Jake Freeman, a 20-year-old student, made $160m on meme stocks

On Twitter and Reddit, questions abounded, from whether Freeman really existed or was acting as a proxy for someone else to how a young, amateur investor could have made so much money on a highly concentrated bet in such a short space of time.

Chief among the questions was how he had raised $US27 million of capital in the first place through a vehicle registered in the cowboy town of Sheridan, Wyoming, a state that has become a magnet for people setting up limited liability companies because of its low taxes and strict privacy rules.

Freeman was no stranger to such doubts. After disclosing his stake in July, he was the subject of a sleuthing campaign on Reddit, where traders tried to find out his identity. “There were conspiracy theories that ranged from I don’t actually exist to I am a front for a Taiwanese amusement park,” he said.

But the response to the news that he had made such a large gain was of a different magnitude. In an email on Friday, declining further interview requests, Freeman said he had been “overwhelmed” by the hurricane of press coverage.

In interviews with Freeman’s classmates, mentors and teachers, a portrait emerges of a precocious young adult unburdened by the normal pressures on his generation, who spent his teenage summers interning at a quantitative investment fund.

There is little doubt that Freeman is who he says he is. Before publishing its story, the FT asked for a copy of his driving licence, which had an address matching the one on his Bed Bath filings. The registrar at USC confirmed that Freeman was in his senior, or final, year, meaning he has skipped a year and is on track to finish his degree early.

‘Not of the typical mould’

What is less clear is how Freeman raised so much start-up capital. He declined to disclose the names of his investors, citing confidentiality agreements, but said he had tapped friends, family and other people in his orbit.

Freeman has interned at New Jersey-based Volaris Capital Management under the mentorship of its founder Vivek Kapoor, who said he was not involved in the Bed Bath trade. The pair have published two academic papers examining complex theories on debt defaults and options contracts. More recently, they studied Latinised Sanskrit together.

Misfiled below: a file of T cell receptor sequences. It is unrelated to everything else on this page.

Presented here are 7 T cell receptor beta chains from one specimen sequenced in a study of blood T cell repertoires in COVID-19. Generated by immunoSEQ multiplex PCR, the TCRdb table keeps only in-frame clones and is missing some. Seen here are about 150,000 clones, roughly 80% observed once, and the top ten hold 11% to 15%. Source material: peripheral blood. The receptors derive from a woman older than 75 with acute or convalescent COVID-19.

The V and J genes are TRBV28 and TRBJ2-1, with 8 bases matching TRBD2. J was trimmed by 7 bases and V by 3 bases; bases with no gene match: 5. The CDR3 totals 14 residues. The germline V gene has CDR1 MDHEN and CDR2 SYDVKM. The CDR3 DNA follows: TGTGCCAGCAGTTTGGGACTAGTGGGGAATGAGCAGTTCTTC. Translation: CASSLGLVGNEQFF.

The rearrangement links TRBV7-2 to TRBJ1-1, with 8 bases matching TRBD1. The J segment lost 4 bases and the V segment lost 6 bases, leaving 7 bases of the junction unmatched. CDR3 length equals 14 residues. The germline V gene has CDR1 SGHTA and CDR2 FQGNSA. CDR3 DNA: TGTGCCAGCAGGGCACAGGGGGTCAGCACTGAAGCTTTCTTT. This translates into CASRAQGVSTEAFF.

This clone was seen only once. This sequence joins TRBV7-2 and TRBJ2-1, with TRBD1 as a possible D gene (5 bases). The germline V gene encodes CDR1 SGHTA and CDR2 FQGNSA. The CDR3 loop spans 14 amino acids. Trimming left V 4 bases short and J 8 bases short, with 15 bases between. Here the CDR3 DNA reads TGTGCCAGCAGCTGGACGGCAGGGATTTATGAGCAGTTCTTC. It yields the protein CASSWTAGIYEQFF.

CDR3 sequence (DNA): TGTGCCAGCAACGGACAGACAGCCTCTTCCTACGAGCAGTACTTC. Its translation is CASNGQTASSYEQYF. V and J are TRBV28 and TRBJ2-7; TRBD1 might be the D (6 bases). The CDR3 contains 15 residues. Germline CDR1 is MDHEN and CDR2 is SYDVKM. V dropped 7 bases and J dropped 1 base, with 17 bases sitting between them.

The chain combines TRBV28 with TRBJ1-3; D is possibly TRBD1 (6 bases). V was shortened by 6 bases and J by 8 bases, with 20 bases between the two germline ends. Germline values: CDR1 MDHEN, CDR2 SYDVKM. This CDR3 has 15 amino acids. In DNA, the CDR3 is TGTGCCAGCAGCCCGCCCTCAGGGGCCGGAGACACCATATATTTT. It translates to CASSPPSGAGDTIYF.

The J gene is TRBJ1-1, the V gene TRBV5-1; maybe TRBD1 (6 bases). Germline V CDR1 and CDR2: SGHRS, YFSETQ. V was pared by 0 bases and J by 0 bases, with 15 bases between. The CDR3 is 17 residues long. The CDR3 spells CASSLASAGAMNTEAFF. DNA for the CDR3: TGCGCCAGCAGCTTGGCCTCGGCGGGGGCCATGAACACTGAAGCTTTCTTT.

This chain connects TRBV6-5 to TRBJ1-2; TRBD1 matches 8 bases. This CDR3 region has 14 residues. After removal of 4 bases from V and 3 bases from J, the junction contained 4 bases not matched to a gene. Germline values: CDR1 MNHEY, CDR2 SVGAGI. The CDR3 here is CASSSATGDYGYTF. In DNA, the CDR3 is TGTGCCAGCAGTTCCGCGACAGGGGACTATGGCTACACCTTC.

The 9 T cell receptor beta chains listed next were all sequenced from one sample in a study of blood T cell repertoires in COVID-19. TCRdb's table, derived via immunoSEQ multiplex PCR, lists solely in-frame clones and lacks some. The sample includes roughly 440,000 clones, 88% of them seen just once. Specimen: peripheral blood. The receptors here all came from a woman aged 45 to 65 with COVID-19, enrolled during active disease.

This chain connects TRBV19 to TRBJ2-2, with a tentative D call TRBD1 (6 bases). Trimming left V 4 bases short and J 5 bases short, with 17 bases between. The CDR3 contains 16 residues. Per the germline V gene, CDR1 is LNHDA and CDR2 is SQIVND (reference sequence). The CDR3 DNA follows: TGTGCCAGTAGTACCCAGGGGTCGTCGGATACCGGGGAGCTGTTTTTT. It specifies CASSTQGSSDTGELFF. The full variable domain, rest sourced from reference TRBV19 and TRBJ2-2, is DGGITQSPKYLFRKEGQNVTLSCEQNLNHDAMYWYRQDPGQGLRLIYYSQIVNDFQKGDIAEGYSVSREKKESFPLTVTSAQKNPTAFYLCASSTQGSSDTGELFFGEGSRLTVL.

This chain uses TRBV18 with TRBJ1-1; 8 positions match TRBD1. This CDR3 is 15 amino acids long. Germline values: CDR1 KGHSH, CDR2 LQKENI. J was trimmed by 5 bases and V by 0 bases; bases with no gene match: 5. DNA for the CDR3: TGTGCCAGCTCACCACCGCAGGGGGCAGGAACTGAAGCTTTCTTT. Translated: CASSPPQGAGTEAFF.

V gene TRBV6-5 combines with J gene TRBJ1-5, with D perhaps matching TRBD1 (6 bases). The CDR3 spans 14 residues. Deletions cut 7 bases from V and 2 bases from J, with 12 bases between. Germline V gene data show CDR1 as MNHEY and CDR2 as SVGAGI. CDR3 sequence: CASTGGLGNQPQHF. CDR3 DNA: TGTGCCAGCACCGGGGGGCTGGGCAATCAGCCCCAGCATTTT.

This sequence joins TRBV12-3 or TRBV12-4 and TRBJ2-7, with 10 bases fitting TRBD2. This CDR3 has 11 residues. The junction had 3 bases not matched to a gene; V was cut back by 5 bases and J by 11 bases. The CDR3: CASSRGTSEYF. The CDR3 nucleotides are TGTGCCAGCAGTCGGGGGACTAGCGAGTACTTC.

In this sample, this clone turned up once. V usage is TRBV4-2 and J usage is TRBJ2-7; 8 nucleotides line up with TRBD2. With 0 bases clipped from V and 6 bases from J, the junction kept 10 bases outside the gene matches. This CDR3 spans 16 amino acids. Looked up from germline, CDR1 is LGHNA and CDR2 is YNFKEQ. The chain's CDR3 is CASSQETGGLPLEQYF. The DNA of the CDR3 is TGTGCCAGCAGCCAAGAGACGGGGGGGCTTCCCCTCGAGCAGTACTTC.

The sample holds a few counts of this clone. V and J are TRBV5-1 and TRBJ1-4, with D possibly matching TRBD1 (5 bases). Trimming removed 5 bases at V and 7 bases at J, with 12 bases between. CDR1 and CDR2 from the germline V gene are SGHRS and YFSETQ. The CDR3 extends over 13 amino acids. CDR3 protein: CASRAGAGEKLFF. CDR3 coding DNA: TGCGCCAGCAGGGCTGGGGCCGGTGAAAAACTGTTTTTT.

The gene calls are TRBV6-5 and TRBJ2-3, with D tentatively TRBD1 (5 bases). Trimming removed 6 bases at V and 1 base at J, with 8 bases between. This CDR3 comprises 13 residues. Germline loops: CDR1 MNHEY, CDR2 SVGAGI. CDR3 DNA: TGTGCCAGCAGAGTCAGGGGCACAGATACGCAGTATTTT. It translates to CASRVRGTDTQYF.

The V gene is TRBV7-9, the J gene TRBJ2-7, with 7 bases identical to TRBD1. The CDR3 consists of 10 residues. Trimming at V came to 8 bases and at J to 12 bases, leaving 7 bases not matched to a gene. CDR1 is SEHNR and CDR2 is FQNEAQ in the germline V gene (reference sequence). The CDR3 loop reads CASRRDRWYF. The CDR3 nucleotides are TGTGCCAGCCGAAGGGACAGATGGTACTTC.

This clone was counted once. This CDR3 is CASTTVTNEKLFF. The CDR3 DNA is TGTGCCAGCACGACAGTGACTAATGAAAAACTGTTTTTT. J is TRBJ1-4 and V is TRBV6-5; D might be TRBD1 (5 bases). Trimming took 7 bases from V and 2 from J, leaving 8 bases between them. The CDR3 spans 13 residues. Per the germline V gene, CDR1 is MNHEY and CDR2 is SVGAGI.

“He is not of the typical mould that the schools are conspiring to transform our young children into,” Kapoor said. “Jake is a smart, sharp guy with a dense set of neurons that can address any problem without dogma.”

It was Freeman’s uncle, Scott, who first introduced him to trading. A pharmaceuticals executive who helped found a publicly listed company focused on hallucinogens, he started making investments with his nephew when Jake was 13 years old. Their first wager was worth $US500. Over time, his parents gave him more money. He described their support as “substantial”.

Raised in Summit, New Jersey, a wealthy suburb populated by New York City commuters, Freeman is described by former high school classmates as clever and mature for his age. “He was always really smart and ambitious, even in high school,” said Sabuncu, the friend who signed the presidential filings.

The pair were part of a team that won an entrepreneurship competition in 2020 for a project that used plant enzymes to break down plastics in household waste. Freeman was also in a local robotics club that went to the world championships.

“What I remember about Jake is he was totally optimistic, very confident and willing to go his own way,” said Jeremy Morman, Freeman’s high school physics teacher. After his senior year exams, Freeman took an additional physics class with Morman on relativity. “He just wanted to learn as much as possible from everyone.”

Morman recalls other students peppering Freeman with questions about investing. “If you asked him what is buying on margin, how does this work or what does that mean, he was always very open and happy to talk,” he said.

Search for an ailing retailer